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12 Best Beach Towns on the East Coast

From the rocky shoreline of New England down to the flat beaches of the Carolinas, Georgia, and Florida, the Eastern Seaboard is a region that shines its brightest in the warmer months. As temperatures increase, many travelers make the journey to their favorite East Coast beach towns to soak up the restorative, nostalgic nature that comes with salt water, sand, and good old-fashioned summer fun.

“East Coast beach towns have a certain distinct charm that you have to experience yourself to fully embrace,” says Katie Cosgrove, the director of sales and marketing at Ashore Resort & Beach Club in Ocean City, Maryland. “These towns tend to be more laid back, with an appeal for every type of traveler — whether it’s families, beach week groups looking for nightlife, couples looking for a getaway, and everyone in between.” Plus, she adds, most of these destinations are relatively close to larger cities — like Savannah, Richmond, Washington D.C., Philadelphia, and New York City — which “makes for a quick and easy getaway for urban dwellers.”

With summer right around the corner, we had a few local experts, including Cosgrove, share their picks for the best beach towns on the East Coast. See which ones made the cut below. 

Kennebunkport, Maine

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According to Natalie Kurtzman, a travel advisor at Fora, you’ll want to head to Maine for “wide sandy beaches, amazing food (homemade blueberry pie and fresh lobster are a New England rite of passage), and charming towns.” While there are several beach towns to choose from, Kennebunkport is her top pick. She recommends starting your vacation by checking into Hidden Pond, where you can stay in cottages and bungalows, and then spending a day at Goose Rocks Beach. “A visit to the area requires a stop at Mabel’s Lobster Claw for — you guessed it — lobster and their award-winning blueberry pie,” she adds.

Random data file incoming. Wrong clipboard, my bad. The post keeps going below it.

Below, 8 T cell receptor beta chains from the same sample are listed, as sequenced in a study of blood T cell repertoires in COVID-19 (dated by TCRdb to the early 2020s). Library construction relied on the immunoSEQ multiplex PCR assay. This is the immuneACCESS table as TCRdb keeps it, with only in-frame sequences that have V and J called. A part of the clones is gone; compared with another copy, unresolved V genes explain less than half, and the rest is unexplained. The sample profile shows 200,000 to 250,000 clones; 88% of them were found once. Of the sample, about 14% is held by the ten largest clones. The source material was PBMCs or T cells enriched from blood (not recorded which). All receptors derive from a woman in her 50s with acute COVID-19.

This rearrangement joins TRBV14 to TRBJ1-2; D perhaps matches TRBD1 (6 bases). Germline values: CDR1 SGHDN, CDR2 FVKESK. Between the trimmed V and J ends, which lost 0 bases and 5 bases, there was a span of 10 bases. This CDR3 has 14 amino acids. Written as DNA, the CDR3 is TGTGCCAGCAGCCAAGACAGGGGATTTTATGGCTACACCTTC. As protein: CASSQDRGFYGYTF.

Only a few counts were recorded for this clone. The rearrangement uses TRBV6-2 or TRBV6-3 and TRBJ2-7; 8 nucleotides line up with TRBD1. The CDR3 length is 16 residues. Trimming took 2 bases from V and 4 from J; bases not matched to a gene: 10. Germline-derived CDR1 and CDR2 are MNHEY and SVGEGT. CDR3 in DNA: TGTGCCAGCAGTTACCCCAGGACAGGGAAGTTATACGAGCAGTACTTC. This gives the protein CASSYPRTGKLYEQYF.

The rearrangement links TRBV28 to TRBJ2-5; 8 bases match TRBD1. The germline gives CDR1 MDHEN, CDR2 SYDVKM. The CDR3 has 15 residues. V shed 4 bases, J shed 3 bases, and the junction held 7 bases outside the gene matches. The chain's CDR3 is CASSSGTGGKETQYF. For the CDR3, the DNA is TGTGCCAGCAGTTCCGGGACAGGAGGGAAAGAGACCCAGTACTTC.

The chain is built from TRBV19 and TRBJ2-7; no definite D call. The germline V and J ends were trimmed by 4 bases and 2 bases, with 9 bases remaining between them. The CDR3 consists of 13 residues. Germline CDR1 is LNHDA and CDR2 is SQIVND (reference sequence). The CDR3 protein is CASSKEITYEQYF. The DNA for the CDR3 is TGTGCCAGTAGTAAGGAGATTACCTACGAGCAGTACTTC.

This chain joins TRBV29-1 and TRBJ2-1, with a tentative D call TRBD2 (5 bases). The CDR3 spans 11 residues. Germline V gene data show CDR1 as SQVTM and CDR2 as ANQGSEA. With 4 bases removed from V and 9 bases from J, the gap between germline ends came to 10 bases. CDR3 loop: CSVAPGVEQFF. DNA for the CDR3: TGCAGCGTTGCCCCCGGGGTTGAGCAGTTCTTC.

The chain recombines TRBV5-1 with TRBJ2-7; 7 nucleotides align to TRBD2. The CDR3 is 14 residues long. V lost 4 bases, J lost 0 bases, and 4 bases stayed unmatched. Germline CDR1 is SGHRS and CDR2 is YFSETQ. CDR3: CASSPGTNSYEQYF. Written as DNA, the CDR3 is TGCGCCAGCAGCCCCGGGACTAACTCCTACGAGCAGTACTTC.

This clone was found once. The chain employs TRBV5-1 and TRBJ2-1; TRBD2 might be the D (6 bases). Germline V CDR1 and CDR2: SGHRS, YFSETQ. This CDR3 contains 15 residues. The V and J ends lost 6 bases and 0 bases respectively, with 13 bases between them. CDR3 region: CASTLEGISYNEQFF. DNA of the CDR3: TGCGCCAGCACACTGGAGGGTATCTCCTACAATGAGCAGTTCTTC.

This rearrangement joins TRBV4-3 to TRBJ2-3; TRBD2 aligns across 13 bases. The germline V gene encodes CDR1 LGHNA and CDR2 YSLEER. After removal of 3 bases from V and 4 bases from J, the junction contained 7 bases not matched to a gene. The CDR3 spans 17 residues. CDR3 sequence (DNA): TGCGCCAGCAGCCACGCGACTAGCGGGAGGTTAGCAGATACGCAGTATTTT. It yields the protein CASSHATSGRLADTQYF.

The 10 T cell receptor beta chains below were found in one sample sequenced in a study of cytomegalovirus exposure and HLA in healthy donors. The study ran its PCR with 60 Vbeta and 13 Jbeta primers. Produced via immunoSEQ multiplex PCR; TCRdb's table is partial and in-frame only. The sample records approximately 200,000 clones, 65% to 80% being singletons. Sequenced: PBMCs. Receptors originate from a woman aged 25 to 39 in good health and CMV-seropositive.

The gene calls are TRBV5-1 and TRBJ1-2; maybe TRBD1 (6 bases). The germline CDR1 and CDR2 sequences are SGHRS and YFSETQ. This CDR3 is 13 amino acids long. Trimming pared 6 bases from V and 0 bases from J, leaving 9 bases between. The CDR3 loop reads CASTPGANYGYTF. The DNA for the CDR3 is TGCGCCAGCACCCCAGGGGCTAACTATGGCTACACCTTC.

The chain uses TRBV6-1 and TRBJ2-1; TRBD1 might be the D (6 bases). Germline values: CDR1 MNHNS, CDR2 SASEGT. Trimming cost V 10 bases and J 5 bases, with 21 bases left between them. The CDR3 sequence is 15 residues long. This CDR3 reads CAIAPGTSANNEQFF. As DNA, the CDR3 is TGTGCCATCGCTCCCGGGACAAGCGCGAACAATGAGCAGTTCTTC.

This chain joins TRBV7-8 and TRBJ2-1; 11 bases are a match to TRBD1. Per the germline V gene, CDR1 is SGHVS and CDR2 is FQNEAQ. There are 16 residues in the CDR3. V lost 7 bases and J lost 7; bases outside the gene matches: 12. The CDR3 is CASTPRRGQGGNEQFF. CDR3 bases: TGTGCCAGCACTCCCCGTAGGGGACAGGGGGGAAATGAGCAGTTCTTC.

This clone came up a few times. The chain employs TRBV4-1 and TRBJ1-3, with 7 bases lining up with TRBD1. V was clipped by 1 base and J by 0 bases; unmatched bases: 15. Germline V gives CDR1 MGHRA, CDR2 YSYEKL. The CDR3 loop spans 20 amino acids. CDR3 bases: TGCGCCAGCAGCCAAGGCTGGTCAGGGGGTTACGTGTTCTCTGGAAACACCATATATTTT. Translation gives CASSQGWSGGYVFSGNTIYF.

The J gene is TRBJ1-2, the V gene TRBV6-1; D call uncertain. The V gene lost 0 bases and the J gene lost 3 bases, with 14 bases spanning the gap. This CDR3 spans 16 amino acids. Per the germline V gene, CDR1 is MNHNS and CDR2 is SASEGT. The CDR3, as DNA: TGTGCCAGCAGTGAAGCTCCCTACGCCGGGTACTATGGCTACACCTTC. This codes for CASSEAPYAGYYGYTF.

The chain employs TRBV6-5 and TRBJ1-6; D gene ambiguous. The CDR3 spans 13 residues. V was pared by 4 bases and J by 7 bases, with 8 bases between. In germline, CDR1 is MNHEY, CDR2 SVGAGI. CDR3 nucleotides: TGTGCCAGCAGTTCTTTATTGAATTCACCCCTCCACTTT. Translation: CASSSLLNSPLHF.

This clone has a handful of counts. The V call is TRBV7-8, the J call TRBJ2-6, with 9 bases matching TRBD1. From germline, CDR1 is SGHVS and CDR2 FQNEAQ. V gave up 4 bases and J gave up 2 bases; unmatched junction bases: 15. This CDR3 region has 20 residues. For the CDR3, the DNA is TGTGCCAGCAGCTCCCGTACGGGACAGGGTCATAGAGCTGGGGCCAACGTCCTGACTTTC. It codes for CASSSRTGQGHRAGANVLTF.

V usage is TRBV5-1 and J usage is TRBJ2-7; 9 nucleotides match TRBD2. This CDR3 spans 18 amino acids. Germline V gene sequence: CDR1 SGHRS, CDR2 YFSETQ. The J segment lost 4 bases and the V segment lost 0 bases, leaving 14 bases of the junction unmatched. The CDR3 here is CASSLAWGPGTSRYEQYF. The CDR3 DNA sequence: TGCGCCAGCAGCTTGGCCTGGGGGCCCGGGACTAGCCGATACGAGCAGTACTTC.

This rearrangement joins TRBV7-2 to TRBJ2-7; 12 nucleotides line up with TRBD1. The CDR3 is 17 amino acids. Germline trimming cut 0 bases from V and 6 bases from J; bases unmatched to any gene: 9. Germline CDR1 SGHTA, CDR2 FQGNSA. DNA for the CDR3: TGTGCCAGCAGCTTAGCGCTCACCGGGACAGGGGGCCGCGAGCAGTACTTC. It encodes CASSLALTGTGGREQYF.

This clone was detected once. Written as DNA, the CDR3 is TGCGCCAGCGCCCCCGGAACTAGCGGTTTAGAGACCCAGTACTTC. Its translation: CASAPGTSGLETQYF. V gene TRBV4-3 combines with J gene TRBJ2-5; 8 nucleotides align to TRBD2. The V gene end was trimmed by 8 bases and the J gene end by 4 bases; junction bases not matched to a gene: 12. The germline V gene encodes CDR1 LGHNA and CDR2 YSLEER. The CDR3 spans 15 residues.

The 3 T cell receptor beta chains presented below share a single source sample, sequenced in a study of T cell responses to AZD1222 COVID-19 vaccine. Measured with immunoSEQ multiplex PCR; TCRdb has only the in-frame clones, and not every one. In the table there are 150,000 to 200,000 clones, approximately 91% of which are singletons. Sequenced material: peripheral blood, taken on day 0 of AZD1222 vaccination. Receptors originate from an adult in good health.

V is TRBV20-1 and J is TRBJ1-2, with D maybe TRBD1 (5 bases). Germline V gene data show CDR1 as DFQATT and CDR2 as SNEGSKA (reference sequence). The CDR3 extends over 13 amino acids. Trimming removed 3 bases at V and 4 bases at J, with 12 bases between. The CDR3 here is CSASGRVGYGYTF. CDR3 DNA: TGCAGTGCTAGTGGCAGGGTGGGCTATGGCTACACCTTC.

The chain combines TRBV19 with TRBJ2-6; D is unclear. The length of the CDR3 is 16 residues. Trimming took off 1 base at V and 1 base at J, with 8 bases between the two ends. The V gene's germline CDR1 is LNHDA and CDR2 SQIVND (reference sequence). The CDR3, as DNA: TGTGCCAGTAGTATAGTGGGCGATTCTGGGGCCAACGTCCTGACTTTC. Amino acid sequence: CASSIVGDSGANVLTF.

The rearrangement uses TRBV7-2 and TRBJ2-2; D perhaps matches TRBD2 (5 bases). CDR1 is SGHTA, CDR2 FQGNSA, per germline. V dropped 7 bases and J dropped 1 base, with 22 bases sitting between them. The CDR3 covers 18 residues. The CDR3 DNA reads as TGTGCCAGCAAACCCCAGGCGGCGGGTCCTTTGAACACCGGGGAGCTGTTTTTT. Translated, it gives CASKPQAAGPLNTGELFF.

Newport, Rhode Island

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“Newport is filled with amazing history and incredible food,” says Caroline Broome, founder and designer of Tillie, a Palm Beach-based fashion brand. While some beach towns veer toward cute and kitschy, Newport is all about the glamor; if you’ve watched The Gilded Age on HBO, you may remember the mansions, the cocktail parties, and all of the social drama between Manhattan’s elite as they enjoyed summers in Newport. Modern-day Newport still holds onto that level of glitz, with several luxury hotels welcoming travelers to the seaside destination. Broome recommends staying at the historic Castle Hill Inn, but there’s also The Chanler at Cliff Walk, The Brenton Hotel, and The Vanderbilt, Auberge Resorts Collection. During your stay, be sure to check off all of the classic Newport activities: Go sailing, explore the 3.5-mile scenic Cliff Walk, and visit the International Tennis Hall of Fame.